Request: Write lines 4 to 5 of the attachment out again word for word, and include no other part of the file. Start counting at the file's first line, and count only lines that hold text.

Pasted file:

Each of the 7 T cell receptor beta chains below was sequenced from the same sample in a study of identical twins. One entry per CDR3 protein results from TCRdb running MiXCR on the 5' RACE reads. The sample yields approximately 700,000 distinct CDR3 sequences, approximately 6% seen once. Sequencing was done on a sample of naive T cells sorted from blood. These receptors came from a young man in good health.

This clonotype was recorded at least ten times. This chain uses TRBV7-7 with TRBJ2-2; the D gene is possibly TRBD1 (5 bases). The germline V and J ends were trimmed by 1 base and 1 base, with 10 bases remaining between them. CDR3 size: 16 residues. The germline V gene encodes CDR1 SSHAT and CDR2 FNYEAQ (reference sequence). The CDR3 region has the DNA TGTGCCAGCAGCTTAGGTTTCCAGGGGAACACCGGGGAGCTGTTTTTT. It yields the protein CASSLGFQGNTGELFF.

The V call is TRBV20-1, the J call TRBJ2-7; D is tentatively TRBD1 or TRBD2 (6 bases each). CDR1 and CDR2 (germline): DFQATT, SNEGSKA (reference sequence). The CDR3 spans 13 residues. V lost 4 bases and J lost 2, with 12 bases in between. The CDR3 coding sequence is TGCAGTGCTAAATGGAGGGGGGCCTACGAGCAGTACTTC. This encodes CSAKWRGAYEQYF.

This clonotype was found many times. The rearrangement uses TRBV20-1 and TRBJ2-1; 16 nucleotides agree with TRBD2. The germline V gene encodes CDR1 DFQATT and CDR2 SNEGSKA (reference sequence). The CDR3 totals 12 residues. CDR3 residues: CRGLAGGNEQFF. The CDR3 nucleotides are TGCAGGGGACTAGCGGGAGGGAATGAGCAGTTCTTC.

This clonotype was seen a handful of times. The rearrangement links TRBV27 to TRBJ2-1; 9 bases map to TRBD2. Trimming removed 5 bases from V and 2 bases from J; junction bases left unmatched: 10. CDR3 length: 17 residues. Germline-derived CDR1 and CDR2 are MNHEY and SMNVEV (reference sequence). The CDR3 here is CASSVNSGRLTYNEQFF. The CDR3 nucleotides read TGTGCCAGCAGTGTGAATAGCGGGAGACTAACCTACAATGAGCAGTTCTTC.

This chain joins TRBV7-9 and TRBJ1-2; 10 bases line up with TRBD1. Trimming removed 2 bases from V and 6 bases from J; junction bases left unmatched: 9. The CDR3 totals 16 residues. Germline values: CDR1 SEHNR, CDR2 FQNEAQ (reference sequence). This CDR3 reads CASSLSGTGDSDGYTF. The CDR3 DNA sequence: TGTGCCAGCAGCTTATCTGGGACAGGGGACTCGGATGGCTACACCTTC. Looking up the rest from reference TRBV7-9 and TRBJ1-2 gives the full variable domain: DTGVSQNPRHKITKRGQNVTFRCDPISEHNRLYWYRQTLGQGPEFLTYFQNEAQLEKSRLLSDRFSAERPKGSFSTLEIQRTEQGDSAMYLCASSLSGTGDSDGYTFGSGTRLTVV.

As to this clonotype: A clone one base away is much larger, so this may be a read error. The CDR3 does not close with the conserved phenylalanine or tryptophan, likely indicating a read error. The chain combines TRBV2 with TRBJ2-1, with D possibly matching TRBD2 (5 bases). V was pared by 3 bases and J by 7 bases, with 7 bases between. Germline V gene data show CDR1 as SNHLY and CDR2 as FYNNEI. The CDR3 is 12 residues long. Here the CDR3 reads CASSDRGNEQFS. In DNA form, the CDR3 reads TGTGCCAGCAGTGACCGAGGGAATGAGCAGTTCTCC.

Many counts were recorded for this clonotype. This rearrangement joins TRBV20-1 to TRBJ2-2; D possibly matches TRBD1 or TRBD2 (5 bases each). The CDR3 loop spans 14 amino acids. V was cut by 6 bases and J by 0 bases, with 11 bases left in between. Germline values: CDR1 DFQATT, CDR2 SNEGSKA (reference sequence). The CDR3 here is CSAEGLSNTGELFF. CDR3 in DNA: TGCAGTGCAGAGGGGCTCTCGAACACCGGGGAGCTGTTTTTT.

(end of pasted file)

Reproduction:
This clonotype was found many times. The rearrangement uses TRBV20-1 and TRBJ2-1; 16 nucleotides agree with TRBD2. The germline V gene encodes CDR1 DFQATT and CDR2 SNEGSKA (reference sequence). The CDR3 totals 12 residues. CDR3 residues: CRGLAGGNEQFF. The CDR3 nucleotides are TGCAGGGGACTAGCGGGAGGGAATGAGCAGTTCTTC.

This clonotype was seen a handful of times. The rearrangement links TRBV27 to TRBJ2-1; 9 bases map to TRBD2. Trimming removed 5 bases from V and 2 bases from J; junction bases left unmatched: 10. CDR3 length: 17 residues. Germline-derived CDR1 and CDR2 are MNHEY and SMNVEV (reference sequence). The CDR3 here is CASSVNSGRLTYNEQFF. The CDR3 nucleotides read TGTGCCAGCAGTGTGAATAGCGGGAGACTAACCTACAATGAGCAGTTCTTC.